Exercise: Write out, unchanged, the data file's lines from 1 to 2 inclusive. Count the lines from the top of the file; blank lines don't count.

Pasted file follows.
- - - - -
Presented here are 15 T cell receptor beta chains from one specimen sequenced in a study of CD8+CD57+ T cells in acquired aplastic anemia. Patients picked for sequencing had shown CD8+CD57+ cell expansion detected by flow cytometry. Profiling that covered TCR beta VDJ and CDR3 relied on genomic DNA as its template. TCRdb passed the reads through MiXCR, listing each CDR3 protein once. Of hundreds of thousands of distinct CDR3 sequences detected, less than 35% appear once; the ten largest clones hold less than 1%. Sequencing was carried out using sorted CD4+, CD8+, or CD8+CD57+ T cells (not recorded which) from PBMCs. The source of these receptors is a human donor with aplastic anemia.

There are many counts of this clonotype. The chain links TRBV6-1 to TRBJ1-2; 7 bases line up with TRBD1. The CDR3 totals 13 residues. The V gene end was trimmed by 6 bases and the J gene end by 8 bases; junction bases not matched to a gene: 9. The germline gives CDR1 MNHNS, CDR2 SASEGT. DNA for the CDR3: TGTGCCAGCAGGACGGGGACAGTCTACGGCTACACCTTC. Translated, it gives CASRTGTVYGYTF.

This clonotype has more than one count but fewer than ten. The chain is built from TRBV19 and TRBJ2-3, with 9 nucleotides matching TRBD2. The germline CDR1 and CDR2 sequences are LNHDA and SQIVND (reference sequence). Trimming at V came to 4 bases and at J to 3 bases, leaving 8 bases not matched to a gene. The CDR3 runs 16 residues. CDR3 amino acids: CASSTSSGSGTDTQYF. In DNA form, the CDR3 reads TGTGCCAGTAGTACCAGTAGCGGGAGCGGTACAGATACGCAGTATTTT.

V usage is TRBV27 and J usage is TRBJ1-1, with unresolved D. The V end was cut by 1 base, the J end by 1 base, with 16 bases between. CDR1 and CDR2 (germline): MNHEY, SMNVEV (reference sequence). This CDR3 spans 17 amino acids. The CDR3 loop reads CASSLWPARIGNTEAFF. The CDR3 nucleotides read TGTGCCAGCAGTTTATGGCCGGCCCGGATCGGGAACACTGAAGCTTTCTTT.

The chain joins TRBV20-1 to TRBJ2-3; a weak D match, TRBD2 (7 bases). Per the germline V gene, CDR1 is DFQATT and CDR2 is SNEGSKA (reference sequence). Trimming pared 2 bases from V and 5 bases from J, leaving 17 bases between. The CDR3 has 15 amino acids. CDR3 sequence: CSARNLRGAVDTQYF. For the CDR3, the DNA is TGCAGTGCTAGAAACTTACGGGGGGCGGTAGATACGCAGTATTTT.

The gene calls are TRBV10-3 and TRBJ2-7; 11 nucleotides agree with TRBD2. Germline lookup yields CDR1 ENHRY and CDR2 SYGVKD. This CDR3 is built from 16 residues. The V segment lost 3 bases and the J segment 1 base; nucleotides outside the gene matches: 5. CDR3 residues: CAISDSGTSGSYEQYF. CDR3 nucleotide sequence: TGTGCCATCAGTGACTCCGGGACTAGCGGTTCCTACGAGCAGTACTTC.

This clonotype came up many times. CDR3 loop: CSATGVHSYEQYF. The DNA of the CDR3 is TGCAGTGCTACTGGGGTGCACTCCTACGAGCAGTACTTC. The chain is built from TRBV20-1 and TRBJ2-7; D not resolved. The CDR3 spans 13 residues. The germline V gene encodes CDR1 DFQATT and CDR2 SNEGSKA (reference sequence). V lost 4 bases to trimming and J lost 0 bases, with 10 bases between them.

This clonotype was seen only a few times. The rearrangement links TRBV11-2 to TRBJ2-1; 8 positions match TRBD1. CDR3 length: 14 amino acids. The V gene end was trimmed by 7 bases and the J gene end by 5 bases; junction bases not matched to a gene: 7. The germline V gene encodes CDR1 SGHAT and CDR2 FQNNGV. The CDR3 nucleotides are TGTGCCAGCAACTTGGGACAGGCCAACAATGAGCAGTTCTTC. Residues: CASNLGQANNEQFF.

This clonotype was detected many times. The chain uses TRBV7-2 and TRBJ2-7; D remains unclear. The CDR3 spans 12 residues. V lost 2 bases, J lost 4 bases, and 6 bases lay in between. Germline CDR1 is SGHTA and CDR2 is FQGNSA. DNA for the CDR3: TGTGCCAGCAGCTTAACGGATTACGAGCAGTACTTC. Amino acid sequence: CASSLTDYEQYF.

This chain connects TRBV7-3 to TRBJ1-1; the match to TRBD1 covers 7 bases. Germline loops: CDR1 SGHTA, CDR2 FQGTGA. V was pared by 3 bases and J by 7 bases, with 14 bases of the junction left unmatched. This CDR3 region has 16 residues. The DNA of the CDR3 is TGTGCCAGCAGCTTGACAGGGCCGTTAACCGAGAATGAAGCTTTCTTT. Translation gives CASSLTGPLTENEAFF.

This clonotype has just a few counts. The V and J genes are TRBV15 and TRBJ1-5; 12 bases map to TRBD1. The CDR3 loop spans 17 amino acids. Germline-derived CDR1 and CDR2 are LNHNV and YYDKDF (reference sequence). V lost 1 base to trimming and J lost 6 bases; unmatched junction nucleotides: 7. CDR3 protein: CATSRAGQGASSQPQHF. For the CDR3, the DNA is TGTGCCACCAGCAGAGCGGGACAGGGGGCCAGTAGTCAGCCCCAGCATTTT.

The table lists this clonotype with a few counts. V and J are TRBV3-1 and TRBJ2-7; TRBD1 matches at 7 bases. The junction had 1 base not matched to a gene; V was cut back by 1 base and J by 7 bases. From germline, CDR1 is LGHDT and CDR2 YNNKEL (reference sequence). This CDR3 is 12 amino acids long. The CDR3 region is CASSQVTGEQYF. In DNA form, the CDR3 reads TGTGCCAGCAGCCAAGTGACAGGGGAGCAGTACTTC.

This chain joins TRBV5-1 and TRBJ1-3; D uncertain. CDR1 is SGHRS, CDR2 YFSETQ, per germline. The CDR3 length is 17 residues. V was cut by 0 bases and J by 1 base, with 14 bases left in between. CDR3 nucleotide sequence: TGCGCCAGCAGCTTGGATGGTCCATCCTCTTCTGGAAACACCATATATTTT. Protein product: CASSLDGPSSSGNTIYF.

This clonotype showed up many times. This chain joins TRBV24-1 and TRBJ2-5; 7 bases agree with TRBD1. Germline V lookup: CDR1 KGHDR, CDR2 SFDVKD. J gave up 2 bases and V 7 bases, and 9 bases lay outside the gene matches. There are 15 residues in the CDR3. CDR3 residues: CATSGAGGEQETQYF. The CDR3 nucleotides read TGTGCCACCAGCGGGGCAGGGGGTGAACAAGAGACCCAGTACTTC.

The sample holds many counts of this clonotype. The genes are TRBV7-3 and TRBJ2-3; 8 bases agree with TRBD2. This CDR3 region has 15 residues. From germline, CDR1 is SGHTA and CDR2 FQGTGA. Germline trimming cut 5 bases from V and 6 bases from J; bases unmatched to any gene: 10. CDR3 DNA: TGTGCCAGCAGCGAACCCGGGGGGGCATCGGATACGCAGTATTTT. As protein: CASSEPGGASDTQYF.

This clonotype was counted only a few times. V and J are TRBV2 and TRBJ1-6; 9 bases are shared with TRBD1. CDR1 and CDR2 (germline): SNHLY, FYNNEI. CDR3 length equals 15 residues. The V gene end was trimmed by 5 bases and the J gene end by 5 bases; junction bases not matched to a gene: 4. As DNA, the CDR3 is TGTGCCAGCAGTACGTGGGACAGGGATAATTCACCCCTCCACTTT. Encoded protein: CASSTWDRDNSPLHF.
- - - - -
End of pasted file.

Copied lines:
Presented here are 15 T cell receptor beta chains from one specimen sequenced in a study of CD8+CD57+ T cells in acquired aplastic anemia. Patients picked for sequencing had shown CD8+CD57+ cell expansion detected by flow cytometry. Profiling that covered TCR beta VDJ and CDR3 relied on genomic DNA as its template. TCRdb passed the reads through MiXCR, listing each CDR3 protein once. Of hundreds of thousands of distinct CDR3 sequences detected, less than 35% appear once; the ten largest clones hold less than 1%. Sequencing was carried out using sorted CD4+, CD8+, or CD8+CD57+ T cells (not recorded which) from PBMCs. The source of these receptors is a human donor with aplastic anemia.

There are many counts of this clonotype. The chain links TRBV6-1 to TRBJ1-2; 7 bases line up with TRBD1. The CDR3 totals 13 residues. The V gene end was trimmed by 6 bases and the J gene end by 8 bases; junction bases not matched to a gene: 9. The germline gives CDR1 MNHNS, CDR2 SASEGT. DNA for the CDR3: TGTGCCAGCAGGACGGGGACAGTCTACGGCTACACCTTC. Translated, it gives CASRTGTVYGYTF.